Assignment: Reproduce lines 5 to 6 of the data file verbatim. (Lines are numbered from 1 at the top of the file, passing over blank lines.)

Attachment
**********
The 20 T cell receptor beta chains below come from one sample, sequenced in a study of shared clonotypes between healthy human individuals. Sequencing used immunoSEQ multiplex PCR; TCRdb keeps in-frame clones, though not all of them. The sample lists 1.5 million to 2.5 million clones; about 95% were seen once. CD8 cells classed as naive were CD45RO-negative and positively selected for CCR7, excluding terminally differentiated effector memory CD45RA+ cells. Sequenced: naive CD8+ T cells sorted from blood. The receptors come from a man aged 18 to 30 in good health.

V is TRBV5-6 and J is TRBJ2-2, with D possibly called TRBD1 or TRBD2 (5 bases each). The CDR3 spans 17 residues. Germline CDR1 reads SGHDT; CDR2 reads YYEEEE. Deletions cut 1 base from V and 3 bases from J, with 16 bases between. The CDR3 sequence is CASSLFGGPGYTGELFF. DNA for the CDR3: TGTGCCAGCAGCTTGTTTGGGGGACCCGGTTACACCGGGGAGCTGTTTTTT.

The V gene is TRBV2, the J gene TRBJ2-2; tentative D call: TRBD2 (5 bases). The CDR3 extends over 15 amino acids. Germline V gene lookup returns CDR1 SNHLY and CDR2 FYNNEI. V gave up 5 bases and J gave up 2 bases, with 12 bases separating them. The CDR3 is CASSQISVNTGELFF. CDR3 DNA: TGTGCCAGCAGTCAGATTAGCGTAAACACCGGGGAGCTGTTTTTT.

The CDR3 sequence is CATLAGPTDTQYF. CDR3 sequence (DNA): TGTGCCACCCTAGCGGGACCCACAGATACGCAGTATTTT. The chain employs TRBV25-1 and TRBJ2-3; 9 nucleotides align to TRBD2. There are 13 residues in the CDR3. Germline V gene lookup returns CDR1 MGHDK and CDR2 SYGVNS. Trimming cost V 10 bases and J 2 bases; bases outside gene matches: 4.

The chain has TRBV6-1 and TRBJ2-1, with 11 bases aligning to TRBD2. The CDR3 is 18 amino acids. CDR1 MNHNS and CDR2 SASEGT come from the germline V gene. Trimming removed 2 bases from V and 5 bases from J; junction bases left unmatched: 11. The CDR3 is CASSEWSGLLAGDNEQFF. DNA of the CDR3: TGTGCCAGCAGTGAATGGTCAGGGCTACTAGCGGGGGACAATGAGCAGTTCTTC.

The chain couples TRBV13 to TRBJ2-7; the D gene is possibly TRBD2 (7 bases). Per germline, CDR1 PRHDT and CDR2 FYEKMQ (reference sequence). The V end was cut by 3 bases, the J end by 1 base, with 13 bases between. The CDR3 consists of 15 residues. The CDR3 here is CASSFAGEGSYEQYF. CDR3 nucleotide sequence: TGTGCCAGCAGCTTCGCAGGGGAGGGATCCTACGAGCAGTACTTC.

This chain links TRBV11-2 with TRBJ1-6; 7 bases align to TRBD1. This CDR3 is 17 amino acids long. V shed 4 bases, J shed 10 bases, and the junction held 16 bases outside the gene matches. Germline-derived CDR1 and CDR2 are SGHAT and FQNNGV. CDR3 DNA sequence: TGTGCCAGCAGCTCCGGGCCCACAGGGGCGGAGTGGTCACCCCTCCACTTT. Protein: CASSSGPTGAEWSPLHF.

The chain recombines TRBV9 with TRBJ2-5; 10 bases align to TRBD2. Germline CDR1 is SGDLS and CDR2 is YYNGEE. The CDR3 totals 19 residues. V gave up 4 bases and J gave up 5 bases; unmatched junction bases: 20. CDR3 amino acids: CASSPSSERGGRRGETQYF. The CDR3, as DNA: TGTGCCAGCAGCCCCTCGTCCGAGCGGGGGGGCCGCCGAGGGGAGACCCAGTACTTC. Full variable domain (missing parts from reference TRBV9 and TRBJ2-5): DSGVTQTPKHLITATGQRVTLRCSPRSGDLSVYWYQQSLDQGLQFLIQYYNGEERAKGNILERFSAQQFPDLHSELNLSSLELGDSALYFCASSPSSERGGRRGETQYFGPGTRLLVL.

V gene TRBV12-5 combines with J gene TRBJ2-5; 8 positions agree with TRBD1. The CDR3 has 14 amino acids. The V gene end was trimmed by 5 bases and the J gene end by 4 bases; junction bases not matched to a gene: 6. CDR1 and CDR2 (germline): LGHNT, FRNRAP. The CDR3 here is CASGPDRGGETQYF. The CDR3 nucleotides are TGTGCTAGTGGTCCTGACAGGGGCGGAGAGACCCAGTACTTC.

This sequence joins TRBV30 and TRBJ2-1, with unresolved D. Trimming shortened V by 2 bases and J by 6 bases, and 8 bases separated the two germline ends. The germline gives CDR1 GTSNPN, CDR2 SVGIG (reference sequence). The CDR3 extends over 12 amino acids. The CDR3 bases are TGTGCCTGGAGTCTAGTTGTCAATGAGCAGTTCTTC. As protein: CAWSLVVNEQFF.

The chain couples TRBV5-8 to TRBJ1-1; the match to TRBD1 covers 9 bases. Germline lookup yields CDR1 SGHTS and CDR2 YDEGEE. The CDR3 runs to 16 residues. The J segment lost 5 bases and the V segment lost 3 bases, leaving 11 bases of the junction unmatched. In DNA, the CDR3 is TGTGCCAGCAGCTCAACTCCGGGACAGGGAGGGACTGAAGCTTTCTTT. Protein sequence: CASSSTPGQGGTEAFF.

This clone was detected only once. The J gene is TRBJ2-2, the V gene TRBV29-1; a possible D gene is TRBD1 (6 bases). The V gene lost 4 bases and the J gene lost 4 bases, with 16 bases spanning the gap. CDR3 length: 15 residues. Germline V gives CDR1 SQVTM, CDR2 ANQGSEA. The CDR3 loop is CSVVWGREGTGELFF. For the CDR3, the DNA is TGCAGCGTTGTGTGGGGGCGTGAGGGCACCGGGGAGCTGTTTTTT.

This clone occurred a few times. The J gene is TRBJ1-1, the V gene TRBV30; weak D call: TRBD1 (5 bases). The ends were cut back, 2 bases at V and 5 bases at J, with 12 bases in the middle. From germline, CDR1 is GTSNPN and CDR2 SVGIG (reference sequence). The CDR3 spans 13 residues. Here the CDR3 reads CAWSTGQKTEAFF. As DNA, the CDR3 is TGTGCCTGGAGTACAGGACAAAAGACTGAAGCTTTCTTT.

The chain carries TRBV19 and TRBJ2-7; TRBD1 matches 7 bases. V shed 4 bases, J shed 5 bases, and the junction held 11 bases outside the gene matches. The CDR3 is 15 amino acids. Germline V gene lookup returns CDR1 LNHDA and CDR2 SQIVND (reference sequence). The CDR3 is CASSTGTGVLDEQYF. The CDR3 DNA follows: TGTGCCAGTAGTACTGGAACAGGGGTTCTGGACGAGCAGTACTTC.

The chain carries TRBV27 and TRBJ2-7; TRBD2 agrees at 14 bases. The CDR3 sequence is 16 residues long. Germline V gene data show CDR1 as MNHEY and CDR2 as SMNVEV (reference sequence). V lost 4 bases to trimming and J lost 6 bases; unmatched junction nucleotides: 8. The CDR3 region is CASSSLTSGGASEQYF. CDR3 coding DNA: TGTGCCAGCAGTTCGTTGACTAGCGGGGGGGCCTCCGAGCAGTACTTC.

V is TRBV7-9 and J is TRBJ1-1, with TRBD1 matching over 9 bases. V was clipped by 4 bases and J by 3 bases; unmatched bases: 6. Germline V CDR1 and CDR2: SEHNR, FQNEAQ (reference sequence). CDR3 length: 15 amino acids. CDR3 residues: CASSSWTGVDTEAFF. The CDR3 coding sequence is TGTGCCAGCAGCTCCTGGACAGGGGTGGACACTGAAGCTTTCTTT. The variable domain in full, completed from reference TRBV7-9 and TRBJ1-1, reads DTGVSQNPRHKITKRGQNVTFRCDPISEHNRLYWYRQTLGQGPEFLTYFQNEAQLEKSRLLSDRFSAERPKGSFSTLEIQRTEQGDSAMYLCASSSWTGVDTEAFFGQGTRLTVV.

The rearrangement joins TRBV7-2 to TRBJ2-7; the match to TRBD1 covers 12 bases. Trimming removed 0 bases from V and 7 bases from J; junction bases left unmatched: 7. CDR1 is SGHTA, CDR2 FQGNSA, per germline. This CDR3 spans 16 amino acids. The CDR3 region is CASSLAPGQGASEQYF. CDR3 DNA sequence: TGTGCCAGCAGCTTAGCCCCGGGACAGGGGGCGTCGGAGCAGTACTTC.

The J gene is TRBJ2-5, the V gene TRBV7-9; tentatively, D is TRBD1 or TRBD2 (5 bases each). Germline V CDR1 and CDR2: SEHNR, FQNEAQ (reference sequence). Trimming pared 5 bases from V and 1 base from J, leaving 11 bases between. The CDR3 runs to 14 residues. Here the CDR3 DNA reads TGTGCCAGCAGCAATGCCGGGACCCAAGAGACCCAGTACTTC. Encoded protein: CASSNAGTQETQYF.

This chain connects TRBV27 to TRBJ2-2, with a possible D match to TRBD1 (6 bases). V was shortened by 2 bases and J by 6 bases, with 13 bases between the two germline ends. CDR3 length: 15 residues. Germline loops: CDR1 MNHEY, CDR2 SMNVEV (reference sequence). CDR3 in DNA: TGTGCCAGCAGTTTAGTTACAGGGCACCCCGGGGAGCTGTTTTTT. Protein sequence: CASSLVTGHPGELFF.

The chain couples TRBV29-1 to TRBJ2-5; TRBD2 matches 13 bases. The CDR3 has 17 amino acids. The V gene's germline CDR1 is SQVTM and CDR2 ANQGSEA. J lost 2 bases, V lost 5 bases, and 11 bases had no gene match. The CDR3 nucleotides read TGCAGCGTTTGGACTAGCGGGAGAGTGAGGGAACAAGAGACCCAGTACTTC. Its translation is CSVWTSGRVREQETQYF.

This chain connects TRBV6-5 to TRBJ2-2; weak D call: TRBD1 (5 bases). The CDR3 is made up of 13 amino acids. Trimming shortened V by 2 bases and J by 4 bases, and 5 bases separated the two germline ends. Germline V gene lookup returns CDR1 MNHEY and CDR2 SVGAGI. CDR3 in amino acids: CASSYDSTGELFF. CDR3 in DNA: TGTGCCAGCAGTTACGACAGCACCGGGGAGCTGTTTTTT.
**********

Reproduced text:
The chain has TRBV6-1 and TRBJ2-1, with 11 bases aligning to TRBD2. The CDR3 is 18 amino acids. CDR1 MNHNS and CDR2 SASEGT come from the germline V gene. Trimming removed 2 bases from V and 5 bases from J; junction bases left unmatched: 11. The CDR3 is CASSEWSGLLAGDNEQFF. DNA of the CDR3: TGTGCCAGCAGTGAATGGTCAGGGCTACTAGCGGGGGACAATGAGCAGTTCTTC.

The chain couples TRBV13 to TRBJ2-7; the D gene is possibly TRBD2 (7 bases). Per germline, CDR1 PRHDT and CDR2 FYEKMQ (reference sequence). The V end was cut by 3 bases, the J end by 1 base, with 13 bases between. The CDR3 consists of 15 residues. The CDR3 here is CASSFAGEGSYEQYF. CDR3 nucleotide sequence: TGTGCCAGCAGCTTCGCAGGGGAGGGATCCTACGAGCAGTACTTC.